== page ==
I wasn’t a Sega kid, so most of my gaming blindspots sit in that region. So when it comes to Sega games that never left Japan? No idea, yo. So until this new release came across my desk, I had never heard of Advanced Busterhawk Gley Lancer. But research tells me it’s one of the most sought after Japan-only Mega Drive games, which means a notoriously high price tag.

Gley Lancer Review

Now, curious parties, non-collectors, retro and shmup fans, everyone can give Gley Lancer a whirl for a reasonable price. And while the usual retro game re-release suspects aren’t involved with this release, Gley Lancer may be one of the best examples of official emulation, like, ever made.

Before I even started the game, as I do with retro games in general, I took a look at the options. At first it was the usual stuff. You can choose between a scaled up 4:3 resolution or a “pixel perfect” mode, and add borders around the screen. There’s a rewind button too! But then I saw the CRT shader menu and my brain exploded.

If you’ve seen my writing around, you know I’m a huge proponent of accuracy in retro gameplay in Current Year. It isn't easy, but playing retro games on a CRT screen is one of the ideal ways to play old games. But if you can’t find a CRT for a decent price or can’t justify one taking up space in your crib, shaders are a decent backup option. But those usually only show up as on/off switches in official releases. For more complexity you usually have to turn to unofficial methods, such as RetroArch.

Related: Interview: CRT Pixels' Jordan Starkweather Tells Us Why Retro Games Need Retro Screens

But Gley Lancer changes the game. Popping into this game’s CRT menu gives you the following list of adjustable options:

  • Mask Type
  • Mask Intensity
  • Scanline Intensity
  • Sharpness
  • Curvature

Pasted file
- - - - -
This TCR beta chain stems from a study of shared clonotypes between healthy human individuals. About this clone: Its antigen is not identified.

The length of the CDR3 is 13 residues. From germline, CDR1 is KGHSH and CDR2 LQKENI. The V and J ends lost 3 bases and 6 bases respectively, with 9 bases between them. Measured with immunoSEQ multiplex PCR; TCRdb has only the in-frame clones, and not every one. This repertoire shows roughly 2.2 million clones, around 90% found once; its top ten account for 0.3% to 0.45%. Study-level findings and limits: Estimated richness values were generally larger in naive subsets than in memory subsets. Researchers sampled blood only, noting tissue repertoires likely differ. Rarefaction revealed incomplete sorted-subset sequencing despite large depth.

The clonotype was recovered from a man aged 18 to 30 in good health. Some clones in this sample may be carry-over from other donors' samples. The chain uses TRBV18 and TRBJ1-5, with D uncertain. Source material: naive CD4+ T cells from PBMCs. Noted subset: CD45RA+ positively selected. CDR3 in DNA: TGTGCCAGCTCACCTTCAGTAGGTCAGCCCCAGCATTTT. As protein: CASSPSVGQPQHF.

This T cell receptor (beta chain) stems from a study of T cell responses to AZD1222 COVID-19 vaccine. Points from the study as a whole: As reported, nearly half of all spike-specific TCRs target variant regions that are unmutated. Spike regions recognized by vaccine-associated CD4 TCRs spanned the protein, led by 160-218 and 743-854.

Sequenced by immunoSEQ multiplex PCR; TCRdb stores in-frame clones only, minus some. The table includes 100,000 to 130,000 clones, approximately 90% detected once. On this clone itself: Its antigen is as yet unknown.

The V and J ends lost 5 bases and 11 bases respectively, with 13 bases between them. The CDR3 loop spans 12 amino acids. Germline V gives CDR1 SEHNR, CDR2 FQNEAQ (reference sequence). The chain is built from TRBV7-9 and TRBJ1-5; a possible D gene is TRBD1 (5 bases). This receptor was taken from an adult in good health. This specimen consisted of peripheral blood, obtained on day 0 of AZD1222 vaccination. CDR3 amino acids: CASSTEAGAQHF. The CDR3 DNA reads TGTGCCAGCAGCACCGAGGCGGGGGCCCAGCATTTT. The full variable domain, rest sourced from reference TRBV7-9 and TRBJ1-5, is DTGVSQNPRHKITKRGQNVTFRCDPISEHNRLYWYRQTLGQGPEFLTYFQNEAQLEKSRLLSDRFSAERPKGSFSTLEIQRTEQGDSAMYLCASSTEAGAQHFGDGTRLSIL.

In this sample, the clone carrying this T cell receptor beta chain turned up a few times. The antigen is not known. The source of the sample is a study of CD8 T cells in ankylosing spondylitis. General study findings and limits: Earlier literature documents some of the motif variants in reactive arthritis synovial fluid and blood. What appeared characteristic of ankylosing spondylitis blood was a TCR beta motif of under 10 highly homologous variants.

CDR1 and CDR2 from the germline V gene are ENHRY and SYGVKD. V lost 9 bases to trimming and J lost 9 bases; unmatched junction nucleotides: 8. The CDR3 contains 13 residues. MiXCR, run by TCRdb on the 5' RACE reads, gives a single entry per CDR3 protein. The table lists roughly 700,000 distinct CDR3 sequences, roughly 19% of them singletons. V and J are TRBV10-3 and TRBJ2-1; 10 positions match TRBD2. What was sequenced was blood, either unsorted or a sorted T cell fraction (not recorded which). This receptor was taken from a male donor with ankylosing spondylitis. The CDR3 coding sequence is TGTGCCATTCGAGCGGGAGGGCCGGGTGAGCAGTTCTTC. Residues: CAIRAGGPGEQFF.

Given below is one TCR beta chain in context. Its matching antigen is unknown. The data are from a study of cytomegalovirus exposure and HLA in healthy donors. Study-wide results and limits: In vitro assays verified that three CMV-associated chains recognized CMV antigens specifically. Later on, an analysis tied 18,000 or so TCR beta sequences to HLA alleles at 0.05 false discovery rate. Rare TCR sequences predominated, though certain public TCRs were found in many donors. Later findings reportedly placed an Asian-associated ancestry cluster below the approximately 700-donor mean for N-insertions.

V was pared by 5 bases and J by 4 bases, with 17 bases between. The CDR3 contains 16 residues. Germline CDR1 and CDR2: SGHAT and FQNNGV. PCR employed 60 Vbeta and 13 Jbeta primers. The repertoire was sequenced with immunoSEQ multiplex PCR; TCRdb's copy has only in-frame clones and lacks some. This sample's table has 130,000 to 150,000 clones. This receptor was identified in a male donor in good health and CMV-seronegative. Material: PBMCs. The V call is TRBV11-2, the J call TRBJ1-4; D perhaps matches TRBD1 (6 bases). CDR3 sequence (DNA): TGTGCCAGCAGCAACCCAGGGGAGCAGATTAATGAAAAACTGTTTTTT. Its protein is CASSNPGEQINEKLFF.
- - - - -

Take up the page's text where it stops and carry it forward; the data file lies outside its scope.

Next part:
• Trini-curve
  • Corner Round
  • CRT Gamma

Holy shit, am I right? You can blow Gley Lancer up on your 4K TV with your PS5 or Xbox and have a massive, fuzzy and glowing CRT screen in the middle of your OLED setup or whatever. It’s absolutely wild to see this level of historical reproduction and density of options. If you had a specific kind of CRT way back when, you could probably tweak this thing until it matches the way you remember playing classic games.

There’s also a videogame in here aside from the visual options. At first, Gley Lancer seems like another sidescrolling shmup of its era. But Gley Lancer has a lot going on for it in terms of production values. There are sections of anime OVA-style cutscenes (which look amazing under the shaders), lots of visual trickery and some truly bizarre boss encounters.

You can also pick between a straight conversion of the Mega Drive/Genesis original, unmodified and untranslated, or a more modernized version with English text and gameplay modifications. The modifications include updates to the controls that make playing Gley Lancer more accessible. There’s an even further option that basically sits as an easy mode for people who like classic games but don’t have the manual skill for them. There’s something for everyone, but the modified controls make for a more intuitive game. That’s because the main gimmick of Gley Lancer is a couple of drones your ship gets with upgrades, with different positioning and firing patterns you can choose from. The modern version lets you toggle all the options mid-game. 

Gley Lancer’s original developer, Masaya, was acquired by a company called Extreme many years ago. Masaya’s most known series were Langrisser, and the infamous Cho Aniki. Gley Lancer was one game in that history, and I never would have expected to see such a niche game get this kind of treatment, and without the likes of M2 or Hamster behind it. Whatever circumstances brought this on are truly remarkable, and I hope this approach to official emulation spreads beyond this single release.


 

Pros:

  • Absurdly dope CRT shader controls
  • Well-tuned alternate/”modern” game mode

Cons:

  • It’s weird the translation wasn’t applied to the original version

Score: 9/10

A copy of this game was provided by the publisher for review